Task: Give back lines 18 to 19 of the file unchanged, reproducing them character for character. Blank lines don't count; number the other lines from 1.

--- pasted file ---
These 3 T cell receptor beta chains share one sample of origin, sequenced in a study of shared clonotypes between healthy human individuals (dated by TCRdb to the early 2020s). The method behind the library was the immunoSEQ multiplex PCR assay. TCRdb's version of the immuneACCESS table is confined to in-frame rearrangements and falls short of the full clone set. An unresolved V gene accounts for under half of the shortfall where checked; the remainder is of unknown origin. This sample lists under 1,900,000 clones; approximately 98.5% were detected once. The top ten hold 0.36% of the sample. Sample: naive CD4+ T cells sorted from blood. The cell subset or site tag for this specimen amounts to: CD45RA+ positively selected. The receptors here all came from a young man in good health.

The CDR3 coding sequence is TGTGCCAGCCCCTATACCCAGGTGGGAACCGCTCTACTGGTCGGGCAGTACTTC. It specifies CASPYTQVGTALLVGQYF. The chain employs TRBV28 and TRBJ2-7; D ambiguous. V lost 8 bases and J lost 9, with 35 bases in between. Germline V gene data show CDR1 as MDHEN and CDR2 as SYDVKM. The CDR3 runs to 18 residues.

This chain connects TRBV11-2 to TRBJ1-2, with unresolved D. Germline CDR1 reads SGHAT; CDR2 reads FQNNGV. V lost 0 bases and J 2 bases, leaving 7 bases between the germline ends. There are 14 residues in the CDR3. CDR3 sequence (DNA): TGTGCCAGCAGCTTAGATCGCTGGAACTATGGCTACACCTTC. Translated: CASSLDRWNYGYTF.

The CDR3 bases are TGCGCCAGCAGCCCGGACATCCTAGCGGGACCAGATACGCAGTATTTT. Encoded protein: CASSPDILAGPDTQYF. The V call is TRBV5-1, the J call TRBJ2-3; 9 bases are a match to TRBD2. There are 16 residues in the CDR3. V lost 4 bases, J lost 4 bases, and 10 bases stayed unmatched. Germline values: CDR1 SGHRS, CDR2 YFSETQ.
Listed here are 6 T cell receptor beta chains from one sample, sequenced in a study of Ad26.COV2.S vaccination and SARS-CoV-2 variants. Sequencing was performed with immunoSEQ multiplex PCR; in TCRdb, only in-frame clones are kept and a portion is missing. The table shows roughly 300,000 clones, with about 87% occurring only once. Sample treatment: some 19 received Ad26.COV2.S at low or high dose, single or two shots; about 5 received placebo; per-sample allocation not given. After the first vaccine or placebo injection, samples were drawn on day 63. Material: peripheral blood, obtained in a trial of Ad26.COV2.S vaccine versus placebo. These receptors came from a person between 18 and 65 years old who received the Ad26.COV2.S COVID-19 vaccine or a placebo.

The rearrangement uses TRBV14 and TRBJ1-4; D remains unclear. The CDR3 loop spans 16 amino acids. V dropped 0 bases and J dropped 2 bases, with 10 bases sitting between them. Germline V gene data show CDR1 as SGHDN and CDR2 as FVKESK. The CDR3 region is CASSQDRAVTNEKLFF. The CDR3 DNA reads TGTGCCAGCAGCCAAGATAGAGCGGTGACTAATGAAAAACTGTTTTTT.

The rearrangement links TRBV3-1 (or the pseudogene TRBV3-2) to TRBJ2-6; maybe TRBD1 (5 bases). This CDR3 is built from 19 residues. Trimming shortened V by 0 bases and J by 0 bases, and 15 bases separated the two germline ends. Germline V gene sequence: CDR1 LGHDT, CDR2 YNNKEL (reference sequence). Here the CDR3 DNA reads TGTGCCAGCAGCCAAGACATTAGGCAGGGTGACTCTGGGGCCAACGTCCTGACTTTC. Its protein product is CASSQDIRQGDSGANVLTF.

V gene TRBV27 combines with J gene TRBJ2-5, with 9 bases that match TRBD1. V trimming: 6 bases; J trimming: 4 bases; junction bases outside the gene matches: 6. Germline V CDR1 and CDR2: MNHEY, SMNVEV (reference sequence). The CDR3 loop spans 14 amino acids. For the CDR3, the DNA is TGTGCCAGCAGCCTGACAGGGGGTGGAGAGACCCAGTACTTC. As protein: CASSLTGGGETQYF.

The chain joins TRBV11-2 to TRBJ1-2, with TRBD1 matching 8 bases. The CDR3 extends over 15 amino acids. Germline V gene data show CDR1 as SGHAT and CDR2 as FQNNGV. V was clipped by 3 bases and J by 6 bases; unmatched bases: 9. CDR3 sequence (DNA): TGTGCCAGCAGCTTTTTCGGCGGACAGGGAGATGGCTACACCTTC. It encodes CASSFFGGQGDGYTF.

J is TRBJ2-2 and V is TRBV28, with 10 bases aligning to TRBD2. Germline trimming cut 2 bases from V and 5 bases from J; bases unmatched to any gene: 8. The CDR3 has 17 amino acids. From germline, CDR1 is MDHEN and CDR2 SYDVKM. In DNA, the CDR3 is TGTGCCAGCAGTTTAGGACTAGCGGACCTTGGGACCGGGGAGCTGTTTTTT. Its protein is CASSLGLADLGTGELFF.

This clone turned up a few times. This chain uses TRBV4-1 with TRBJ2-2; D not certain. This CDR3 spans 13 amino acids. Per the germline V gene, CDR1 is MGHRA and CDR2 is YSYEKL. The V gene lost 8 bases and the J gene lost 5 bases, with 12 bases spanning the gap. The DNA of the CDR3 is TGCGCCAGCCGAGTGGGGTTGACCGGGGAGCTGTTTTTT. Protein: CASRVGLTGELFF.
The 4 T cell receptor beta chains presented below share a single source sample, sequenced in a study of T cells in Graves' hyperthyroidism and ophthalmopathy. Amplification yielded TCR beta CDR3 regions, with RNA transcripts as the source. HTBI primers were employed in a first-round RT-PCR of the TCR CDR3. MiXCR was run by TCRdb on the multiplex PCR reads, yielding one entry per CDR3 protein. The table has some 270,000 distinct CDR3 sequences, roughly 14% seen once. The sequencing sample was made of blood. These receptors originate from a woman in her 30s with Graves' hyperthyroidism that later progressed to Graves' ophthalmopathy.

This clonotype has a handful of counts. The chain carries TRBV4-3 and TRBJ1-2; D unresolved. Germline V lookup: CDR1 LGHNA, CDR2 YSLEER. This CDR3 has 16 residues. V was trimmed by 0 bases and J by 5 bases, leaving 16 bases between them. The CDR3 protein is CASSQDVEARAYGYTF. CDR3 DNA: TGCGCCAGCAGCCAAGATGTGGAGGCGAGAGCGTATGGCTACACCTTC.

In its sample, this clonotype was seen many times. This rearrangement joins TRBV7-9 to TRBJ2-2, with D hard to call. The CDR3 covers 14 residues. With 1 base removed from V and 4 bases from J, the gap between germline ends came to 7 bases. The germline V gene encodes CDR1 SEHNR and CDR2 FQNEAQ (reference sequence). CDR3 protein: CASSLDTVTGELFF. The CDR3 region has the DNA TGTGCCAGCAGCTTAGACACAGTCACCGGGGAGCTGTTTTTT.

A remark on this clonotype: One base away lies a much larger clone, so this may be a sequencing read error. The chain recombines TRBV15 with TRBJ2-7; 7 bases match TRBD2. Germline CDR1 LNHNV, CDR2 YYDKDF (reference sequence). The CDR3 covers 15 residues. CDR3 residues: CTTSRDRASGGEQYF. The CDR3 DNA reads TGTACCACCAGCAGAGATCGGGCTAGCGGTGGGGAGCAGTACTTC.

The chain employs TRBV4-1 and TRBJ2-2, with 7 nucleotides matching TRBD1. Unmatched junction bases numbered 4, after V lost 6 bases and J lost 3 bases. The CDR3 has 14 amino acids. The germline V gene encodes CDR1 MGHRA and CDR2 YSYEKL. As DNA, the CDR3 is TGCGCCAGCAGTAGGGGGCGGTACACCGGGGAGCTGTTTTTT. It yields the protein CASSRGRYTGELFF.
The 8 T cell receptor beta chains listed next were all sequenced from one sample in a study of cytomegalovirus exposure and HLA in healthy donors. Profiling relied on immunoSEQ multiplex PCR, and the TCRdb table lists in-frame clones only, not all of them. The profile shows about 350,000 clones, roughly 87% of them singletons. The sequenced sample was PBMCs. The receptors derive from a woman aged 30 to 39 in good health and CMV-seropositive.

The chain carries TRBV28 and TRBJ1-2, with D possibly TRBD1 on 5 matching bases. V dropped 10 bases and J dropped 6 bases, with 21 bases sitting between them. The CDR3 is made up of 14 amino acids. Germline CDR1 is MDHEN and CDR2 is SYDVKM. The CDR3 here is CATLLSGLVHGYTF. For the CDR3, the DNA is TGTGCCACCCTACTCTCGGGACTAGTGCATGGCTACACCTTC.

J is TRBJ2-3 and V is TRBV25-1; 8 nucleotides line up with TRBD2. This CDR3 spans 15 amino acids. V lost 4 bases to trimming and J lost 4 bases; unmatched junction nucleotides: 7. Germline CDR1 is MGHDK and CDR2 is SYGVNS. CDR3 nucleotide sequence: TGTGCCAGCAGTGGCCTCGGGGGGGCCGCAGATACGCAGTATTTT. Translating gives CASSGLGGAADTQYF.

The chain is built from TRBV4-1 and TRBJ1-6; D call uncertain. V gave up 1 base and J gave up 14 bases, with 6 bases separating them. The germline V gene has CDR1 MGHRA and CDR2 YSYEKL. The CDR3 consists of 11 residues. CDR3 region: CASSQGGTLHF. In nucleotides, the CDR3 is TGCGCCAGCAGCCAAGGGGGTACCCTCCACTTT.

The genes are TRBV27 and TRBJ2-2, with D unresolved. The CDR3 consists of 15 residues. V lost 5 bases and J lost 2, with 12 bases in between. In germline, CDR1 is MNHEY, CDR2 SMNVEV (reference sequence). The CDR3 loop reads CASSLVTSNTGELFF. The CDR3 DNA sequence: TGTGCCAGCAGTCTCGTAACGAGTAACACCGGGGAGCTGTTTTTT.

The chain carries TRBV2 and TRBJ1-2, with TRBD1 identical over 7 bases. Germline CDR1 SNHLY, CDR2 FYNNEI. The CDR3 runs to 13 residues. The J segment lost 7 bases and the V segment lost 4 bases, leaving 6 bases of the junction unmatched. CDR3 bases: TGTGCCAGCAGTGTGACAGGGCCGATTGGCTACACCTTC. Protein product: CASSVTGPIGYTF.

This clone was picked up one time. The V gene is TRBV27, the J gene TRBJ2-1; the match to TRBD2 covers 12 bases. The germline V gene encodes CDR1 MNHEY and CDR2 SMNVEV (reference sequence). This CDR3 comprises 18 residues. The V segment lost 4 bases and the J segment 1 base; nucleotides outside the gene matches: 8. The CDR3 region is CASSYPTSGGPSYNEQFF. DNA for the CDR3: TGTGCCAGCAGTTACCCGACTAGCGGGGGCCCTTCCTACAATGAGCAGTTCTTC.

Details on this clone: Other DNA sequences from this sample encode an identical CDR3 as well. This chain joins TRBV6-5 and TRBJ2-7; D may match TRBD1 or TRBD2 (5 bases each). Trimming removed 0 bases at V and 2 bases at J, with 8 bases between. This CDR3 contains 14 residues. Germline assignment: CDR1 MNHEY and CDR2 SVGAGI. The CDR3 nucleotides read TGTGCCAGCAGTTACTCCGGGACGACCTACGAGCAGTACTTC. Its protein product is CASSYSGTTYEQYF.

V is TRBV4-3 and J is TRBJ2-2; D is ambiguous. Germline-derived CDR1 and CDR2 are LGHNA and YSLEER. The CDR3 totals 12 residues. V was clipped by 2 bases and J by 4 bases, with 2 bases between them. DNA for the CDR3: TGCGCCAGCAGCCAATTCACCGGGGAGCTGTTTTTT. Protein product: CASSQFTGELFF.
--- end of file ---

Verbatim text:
The chain carries TRBV28 and TRBJ1-2, with D possibly TRBD1 on 5 matching bases. V dropped 10 bases and J dropped 6 bases, with 21 bases sitting between them. The CDR3 is made up of 14 amino acids. Germline CDR1 is MDHEN and CDR2 is SYDVKM. The CDR3 here is CATLLSGLVHGYTF. For the CDR3, the DNA is TGTGCCACCCTACTCTCGGGACTAGTGCATGGCTACACCTTC.

J is TRBJ2-3 and V is TRBV25-1; 8 nucleotides line up with TRBD2. This CDR3 spans 15 amino acids. V lost 4 bases to trimming and J lost 4 bases; unmatched junction nucleotides: 7. Germline CDR1 is MGHDK and CDR2 is SYGVNS. CDR3 nucleotide sequence: TGTGCCAGCAGTGGCCTCGGGGGGGCCGCAGATACGCAGTATTTT. Translating gives CASSGLGGAADTQYF.